ALEXANDRIA, La. (WNTZ) — With 7,000 worldwide nominations and 50 finalists from several countries, only four finalists hail from the United States. Lacey Hoosier, a science teacher at Buckeye High School, is one of these distinguished finalists in the Varkey Foundation’s Global Teacher Prize.

The goal of this global recognition program, in partnership with the United Nations Educational, Scientific and Cultural Organization, is to highlight the accomplishments of the very best teachers worldwide and showcase how their work elevates the profession, positively impacting their communities.

Hoosier, who has been teaching for 18 years exclusively in Rapides Parish, is among these exceptional educators who continuously develop themselves and their students for the better. Her commitment to STEM education and her ability to empower students set her apart.

Having built a STEM program from scratch, Hoosier has secured $70,000 in funding through grants over the years. Her tenacity goes beyond, as she has also created an outdoor classroom where students can conduct their investigations and develop a deeper connection to their environment.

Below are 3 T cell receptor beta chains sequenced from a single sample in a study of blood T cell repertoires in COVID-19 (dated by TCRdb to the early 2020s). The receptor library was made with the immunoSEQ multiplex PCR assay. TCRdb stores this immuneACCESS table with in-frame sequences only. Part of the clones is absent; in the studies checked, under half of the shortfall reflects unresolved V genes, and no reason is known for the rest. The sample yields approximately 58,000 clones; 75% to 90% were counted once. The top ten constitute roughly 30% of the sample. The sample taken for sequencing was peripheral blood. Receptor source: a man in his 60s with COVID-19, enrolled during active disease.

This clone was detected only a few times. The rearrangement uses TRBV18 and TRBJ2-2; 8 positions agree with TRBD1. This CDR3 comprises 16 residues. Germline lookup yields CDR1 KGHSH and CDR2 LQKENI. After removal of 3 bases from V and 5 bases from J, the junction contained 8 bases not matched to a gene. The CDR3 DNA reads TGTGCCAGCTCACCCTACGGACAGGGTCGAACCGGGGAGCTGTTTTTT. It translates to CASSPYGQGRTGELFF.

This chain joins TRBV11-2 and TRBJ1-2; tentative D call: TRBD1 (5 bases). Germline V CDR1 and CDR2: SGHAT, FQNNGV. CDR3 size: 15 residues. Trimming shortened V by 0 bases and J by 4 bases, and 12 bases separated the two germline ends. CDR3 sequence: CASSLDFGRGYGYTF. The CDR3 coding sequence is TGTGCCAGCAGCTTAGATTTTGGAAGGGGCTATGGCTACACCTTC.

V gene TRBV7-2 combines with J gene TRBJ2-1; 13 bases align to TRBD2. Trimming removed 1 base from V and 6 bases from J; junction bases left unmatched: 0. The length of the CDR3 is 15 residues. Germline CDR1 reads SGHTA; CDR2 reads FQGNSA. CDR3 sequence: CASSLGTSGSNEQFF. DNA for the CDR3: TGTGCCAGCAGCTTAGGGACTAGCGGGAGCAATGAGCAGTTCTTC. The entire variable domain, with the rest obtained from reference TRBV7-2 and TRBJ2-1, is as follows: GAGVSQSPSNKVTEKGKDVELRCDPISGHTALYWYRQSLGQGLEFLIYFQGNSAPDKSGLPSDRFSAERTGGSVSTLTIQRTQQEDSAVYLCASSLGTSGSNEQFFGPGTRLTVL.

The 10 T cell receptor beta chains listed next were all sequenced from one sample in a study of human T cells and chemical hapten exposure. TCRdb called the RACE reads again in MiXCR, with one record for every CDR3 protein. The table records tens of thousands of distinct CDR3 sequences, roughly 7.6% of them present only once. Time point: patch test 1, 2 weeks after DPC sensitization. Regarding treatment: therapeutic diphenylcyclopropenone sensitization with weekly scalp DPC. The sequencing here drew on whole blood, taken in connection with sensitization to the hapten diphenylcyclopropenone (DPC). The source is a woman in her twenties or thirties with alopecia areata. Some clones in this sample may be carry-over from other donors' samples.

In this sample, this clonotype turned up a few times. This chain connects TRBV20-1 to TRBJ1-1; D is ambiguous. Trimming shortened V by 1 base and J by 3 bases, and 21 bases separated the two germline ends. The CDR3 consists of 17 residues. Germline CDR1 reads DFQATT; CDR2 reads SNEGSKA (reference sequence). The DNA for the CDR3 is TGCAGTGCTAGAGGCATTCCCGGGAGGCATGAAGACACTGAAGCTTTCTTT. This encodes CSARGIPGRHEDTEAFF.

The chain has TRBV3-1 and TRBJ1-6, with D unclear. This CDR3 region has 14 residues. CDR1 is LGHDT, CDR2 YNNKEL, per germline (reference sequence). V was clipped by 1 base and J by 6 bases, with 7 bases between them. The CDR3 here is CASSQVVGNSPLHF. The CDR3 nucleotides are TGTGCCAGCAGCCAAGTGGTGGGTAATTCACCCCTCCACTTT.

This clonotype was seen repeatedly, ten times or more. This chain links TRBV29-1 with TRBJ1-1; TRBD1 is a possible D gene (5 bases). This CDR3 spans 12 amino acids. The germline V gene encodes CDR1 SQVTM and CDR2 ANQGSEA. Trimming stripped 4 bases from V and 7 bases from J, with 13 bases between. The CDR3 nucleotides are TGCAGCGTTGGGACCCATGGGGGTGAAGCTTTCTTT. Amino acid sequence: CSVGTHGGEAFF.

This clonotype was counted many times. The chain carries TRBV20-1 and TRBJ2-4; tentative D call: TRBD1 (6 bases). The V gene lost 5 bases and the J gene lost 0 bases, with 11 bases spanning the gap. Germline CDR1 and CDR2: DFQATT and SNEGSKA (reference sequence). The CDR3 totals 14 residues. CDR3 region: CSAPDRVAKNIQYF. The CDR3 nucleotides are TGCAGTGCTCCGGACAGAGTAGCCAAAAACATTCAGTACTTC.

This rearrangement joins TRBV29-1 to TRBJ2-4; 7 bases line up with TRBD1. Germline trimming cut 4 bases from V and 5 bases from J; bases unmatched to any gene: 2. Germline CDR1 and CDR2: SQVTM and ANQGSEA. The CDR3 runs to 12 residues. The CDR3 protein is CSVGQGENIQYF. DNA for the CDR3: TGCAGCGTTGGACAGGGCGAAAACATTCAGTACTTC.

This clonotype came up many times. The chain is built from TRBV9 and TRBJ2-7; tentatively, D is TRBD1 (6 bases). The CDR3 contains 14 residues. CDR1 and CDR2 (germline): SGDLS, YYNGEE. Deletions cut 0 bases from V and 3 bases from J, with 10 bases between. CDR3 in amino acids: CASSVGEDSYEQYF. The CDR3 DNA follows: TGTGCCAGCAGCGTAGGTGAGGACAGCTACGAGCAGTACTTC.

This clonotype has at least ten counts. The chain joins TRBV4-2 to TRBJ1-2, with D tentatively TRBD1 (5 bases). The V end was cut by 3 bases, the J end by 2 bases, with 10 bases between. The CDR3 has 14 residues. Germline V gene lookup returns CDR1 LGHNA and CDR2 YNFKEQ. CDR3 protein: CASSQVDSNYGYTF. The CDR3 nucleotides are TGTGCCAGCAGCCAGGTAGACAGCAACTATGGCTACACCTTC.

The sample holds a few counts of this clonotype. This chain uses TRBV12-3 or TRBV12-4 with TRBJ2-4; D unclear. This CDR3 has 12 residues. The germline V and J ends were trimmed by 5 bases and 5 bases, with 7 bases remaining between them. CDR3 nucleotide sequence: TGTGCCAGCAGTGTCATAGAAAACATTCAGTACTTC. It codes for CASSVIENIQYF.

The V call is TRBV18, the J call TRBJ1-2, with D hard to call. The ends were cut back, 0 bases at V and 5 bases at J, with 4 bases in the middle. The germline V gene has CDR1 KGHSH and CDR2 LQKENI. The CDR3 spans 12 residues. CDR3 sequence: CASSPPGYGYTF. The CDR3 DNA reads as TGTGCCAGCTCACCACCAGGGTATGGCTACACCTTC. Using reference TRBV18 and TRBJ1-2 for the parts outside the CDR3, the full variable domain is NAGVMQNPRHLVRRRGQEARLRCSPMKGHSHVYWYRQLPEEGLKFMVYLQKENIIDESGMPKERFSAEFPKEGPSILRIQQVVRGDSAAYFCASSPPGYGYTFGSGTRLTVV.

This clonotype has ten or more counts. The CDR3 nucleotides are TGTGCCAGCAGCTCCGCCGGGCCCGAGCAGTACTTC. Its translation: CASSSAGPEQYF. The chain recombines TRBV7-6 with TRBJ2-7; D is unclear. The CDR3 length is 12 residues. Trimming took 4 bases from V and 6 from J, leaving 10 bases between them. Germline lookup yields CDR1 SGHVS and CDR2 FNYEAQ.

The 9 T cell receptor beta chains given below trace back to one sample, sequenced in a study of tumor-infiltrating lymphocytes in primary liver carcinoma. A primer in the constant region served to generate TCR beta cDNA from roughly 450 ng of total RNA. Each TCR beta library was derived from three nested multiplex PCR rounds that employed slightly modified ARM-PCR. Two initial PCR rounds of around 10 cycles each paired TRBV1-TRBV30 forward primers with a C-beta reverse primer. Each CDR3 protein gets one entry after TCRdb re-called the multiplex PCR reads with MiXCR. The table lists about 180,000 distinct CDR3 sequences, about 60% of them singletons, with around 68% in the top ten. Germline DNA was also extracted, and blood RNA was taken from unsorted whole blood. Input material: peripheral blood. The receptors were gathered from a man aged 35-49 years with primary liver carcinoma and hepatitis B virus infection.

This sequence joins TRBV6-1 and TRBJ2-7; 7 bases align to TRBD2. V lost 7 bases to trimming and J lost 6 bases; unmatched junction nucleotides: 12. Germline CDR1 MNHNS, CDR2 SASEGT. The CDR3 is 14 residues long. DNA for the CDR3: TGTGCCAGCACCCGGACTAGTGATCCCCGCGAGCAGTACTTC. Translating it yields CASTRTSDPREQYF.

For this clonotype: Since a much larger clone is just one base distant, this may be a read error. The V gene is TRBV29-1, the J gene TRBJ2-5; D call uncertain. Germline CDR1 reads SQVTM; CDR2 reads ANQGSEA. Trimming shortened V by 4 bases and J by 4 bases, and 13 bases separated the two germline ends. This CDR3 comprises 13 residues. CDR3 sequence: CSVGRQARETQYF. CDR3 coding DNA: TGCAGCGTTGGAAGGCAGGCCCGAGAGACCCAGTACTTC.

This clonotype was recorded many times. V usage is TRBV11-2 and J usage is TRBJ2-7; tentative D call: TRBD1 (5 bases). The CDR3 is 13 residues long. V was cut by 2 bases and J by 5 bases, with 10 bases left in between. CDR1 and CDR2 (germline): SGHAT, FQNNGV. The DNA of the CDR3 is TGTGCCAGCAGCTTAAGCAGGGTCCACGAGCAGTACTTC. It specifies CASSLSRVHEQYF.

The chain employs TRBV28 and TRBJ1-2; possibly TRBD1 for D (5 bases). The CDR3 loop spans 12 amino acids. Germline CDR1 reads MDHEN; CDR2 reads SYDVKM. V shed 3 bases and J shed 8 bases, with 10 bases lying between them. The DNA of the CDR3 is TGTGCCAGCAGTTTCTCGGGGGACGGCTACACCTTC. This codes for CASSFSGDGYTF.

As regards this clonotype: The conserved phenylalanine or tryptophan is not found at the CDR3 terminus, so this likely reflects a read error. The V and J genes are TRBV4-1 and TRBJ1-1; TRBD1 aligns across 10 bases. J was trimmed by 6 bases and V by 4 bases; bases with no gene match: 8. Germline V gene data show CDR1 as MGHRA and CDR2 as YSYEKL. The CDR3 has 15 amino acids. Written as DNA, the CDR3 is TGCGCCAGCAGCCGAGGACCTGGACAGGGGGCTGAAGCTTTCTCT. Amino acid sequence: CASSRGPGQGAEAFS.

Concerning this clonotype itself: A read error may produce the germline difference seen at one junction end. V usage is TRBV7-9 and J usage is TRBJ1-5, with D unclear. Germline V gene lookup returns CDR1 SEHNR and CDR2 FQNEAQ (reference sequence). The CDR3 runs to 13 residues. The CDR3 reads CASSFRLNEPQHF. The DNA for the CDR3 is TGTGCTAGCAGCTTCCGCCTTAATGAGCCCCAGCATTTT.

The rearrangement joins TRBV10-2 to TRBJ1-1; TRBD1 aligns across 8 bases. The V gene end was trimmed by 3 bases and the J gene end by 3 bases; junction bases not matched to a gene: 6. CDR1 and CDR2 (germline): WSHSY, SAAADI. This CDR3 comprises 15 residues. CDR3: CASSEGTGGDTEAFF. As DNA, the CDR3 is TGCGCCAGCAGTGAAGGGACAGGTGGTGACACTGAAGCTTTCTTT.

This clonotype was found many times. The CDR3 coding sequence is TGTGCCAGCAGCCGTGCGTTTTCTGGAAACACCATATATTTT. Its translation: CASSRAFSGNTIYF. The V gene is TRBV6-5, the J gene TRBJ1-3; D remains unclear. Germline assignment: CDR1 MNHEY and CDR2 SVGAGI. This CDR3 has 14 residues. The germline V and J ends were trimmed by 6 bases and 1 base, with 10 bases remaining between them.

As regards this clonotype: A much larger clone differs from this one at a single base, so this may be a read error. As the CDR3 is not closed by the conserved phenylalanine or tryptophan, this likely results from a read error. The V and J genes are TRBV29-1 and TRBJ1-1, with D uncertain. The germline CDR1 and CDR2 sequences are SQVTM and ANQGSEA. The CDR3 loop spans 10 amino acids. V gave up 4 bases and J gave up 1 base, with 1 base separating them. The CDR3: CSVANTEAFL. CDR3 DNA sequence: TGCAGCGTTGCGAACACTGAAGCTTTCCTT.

Lacey Hoosier

Notably, her STEM students won a national competition to collaborate with NASA, building an experiment sent into the stratosphere this summer. This experiment will collect data on UV rays through sensors they coded and designed.

In addition to being named a Top 50 Global Teacher Prize Finalist, Hoosier received the Louisiana Science Teachers Association’s “Outstanding Science Teacher of the Year” award. Furthermore, she is a finalist for the Presidential Award for Excellence in Mathematics & Science.

As a finalist, Hoosier was invited to Paris, France, where the Top 10 finalists and the winner were revealed. Reflecting on her experience, she says, “I came back from Paris inspired by the other finalists. Many are working in schools with much fewer resources than we have here in the United States.” Now, Hoosier plans to create STEM boxes with her students that can be sent to third-world countries, aiming to make STEM education more accessible and interactive.

Her drive and high expectations have created a learning environment where both she and her students thrive.